Jacob Arminius (d. 1609) thought of himself as Reformed. He wanted to be regarded as Reformed. He graduated from the seminary in Geneva. He studied with that stalwart of Reformed orthodoxy, Theodore Beza (d. 1605). He was a Reformed minister in good standing. His work was widely appreciated and received with thanks in many parts of the Netherlands and in the British isles. He faced allegedly “narrow-minded” critics in his own day who were unable to see that Arminius represented the next great breakthrough in Reformed theology. Semper Reformanda right?
Toward the end of his career his gifts and contributions were recognized with an appointment to teach Reformed theology in the university. Surely from some perspective Arminius’ theology (and the resulting Remonstrant movement) could have been found a salutary corrective to some “problem” in Reformed theology.
The Synod of Dort, however, didn’t see things thus. They found no perspective from which to appreciate Arminius’ contribution to Reformed theology. Mike Brown explains. Consider the concluding remarks by the Synod:
This is the clear, simple, and sincere declaration of the orthodox doctrine concerning the five articles which have been disputed in the Belgic Churches, and a rejection of the errors by which they have for some time been troubled. The Synod judges this doctrine to be drawn from the Word of God, and to be agreeable to the confession of the Reformed Churches. Whence it clearly appears that some, whom it by no means became, have violated all truth, equity, and charity, in wishing to persuade the public of the following perversion:
Namely, “That the doctrine of the Reformed Churches concerning predestination, with its associated points, by its own genius and necessary tendency, leads the minds of men away from all piety and religion; that it is an opiate administered by the flesh and the devil; the stronghold of Satan, where he lies in wait for all, and from which he wounds multitudes, and mortally pierces many with darts both of despair and security; that this same doctrine makes God the author of sin, unjust, tyrannical, hypocritical; that it is nothing more than interpolated Stoicism, Manicheism, Libertinism, Turcism; that it renders men carnally secure, since they are persuaded by it that nothing can hinder the salvation of the elect, let them live as they please; and, therefore, that they may safely perpetrate every species of the most atrocious crimes. And conversely that, in this Reformed doctrine of predestination, if the reprobate should even perform truly all the works of the saints, their obedience would not in the least contribute to their salvation; that this same doctrine teaches that God, by a mere arbitrary act of his will, without the least respect or view to any sin, has predestined the greatest part of the world to eternal damnation, and has created them for this very purpose; that in the same manner in which the election is the fountain and cause of faith and good works, reprobation is the cause of unbelief and impiety; that many children of the faithful are torn, guiltless, from their mothers’ breasts, and tyrannically plunged into hell: so that neither baptism nor the prayers of the Church at their baptism can at all profit them.” And they go on to suggest many other things of the same kind which the Reformed Churches not only do not acknowledge but detest with their whole soul.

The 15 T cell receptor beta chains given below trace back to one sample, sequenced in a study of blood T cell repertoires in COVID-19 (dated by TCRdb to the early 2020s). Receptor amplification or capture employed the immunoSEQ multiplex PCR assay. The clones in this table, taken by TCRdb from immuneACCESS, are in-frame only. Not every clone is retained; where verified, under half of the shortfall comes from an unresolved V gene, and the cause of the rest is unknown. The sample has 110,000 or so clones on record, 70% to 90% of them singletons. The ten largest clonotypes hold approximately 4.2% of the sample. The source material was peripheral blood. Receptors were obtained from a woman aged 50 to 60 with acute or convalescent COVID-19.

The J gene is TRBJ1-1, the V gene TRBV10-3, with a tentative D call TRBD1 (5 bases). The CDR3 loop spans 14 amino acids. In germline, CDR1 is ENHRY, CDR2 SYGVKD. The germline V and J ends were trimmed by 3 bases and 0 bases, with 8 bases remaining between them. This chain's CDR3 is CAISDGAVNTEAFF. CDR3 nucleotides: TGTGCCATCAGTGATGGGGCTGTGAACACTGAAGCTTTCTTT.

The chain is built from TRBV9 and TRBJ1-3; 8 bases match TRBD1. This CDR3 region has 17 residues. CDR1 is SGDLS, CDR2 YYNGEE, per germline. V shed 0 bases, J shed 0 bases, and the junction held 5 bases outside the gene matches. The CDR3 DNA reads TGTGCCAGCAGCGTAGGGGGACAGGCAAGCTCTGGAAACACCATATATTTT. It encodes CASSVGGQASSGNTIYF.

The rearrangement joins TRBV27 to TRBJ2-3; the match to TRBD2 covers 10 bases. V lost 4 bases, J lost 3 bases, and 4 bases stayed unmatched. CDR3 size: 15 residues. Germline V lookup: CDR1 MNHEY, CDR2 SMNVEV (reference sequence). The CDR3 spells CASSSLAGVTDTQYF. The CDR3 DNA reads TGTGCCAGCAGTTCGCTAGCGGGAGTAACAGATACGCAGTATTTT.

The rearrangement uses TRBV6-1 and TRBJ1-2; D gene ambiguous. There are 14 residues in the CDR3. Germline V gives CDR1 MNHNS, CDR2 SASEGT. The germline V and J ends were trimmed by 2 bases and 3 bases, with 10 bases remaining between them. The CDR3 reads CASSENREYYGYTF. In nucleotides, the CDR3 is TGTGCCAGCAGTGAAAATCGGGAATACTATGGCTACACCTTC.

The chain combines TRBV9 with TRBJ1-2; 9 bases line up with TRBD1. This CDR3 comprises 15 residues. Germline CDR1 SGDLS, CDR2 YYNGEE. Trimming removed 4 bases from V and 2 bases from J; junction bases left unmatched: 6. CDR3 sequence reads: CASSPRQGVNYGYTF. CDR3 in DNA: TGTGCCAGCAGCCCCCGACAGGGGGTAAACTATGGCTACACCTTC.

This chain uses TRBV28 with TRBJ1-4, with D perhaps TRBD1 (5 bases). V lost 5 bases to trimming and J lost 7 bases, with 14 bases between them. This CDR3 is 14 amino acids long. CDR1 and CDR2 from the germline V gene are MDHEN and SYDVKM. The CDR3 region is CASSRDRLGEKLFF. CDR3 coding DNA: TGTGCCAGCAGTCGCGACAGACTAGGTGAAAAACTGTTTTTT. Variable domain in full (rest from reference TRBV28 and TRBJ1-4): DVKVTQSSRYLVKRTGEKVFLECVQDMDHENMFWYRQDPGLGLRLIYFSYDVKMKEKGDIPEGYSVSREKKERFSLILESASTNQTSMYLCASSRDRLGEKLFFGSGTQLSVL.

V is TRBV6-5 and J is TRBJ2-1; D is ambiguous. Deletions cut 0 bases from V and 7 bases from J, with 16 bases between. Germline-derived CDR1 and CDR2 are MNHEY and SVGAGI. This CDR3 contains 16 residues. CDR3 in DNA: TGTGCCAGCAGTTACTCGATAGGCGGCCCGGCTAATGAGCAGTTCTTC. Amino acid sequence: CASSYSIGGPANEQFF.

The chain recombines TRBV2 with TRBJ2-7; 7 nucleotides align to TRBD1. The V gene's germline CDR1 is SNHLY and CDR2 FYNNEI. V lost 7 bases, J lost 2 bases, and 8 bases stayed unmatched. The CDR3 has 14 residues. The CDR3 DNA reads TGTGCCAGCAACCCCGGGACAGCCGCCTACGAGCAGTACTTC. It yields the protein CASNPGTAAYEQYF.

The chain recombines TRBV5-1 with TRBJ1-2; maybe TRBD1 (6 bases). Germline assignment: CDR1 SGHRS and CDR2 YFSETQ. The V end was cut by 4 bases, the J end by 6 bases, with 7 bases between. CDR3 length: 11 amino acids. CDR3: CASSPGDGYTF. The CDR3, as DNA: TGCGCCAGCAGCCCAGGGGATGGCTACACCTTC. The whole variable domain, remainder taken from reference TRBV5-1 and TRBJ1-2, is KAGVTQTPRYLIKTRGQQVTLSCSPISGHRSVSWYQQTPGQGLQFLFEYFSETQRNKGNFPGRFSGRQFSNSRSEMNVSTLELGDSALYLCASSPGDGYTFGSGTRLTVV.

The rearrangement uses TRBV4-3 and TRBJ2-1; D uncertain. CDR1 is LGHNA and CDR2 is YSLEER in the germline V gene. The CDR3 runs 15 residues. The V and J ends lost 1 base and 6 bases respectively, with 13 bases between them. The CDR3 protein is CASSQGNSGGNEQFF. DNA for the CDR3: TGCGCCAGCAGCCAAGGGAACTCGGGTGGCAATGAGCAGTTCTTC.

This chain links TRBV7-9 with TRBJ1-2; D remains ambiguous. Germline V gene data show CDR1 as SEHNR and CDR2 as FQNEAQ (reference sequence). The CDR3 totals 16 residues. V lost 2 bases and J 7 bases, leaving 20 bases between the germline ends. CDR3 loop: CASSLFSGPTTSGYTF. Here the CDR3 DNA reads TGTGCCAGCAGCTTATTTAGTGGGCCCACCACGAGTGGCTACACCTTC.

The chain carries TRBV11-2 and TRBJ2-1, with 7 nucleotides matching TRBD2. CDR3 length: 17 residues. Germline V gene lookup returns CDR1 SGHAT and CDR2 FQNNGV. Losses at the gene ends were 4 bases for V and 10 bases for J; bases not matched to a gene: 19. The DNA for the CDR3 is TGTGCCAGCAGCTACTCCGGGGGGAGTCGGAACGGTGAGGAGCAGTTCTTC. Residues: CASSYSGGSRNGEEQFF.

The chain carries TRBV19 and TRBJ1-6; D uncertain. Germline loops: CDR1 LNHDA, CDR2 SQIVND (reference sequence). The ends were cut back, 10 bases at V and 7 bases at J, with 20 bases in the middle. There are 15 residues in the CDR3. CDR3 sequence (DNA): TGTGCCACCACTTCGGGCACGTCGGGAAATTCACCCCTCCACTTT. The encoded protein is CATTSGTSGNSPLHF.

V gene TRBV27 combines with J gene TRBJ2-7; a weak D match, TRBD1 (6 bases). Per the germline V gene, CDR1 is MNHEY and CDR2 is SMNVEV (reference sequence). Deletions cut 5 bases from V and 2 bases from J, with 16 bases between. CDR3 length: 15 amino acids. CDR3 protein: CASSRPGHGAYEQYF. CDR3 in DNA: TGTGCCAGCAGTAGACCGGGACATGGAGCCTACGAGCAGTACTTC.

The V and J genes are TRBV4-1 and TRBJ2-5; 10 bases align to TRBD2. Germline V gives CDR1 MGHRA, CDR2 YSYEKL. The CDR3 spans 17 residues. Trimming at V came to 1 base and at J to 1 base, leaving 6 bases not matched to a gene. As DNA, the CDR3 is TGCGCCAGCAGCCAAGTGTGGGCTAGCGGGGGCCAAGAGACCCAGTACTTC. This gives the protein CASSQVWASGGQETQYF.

Wherefore, this Synod of Dort, in the name of the Lord, entreats as many as reverently call upon the name of our Savior Jesus Christ to judge the faith of the Reformed Churches, not from the slander which on every side is heaped upon it, nor from the private expressions of a few among ancient and modern teachers, often dishonestly quoted, or corrupted and taken to a meaning quite foreign to their intention; but from the public confessions of the Churches themselves, and from this declaration of the orthodox doctrine, confirmed by the unanimous consent of all and each of the members of the whole Synod. Moreover, the Synod warns slanderers themselves to consider the terrible judgment of God which awaits them for bearing false witness against the confessions of so many Churches, for distressing the consciences of the weak, and for laboring to render suspect the society of the truly faithful.
Finally, this Synod exhorts all their brethren in the gospel of Christ to conduct themselves piously and religiously in handling this doctrine, both in the universities and churches; to direct it, as well in discourse as in writing, to the glory of the Divine name, to holiness of life, and to the consolation of afflicted souls; to regulate, by the Scripture, according to the analogy of faith, not only their sentiments, but also their language, and to abstain from all those phrases which exceed the limits necessary to be observed in ascertaining the genuine sense of the Holy Scriptures, and may furnish insolent sophists with a just pretext for violently assailing, or even vilifying, the doctrine of the Reformed Churches. May Jesus Christ, the Son of God, who, seated at the Father’s right hand, gives gifts to men, sanctify us in the truth; bring to the truth those who err; shut the mouths of the slanderers of sound doctrine, and endow the faithful ministers of his Word with the spirit of wisdom and discretion, that all their discourses may tend to the glory of God, and the edification of those who hear them. Amen.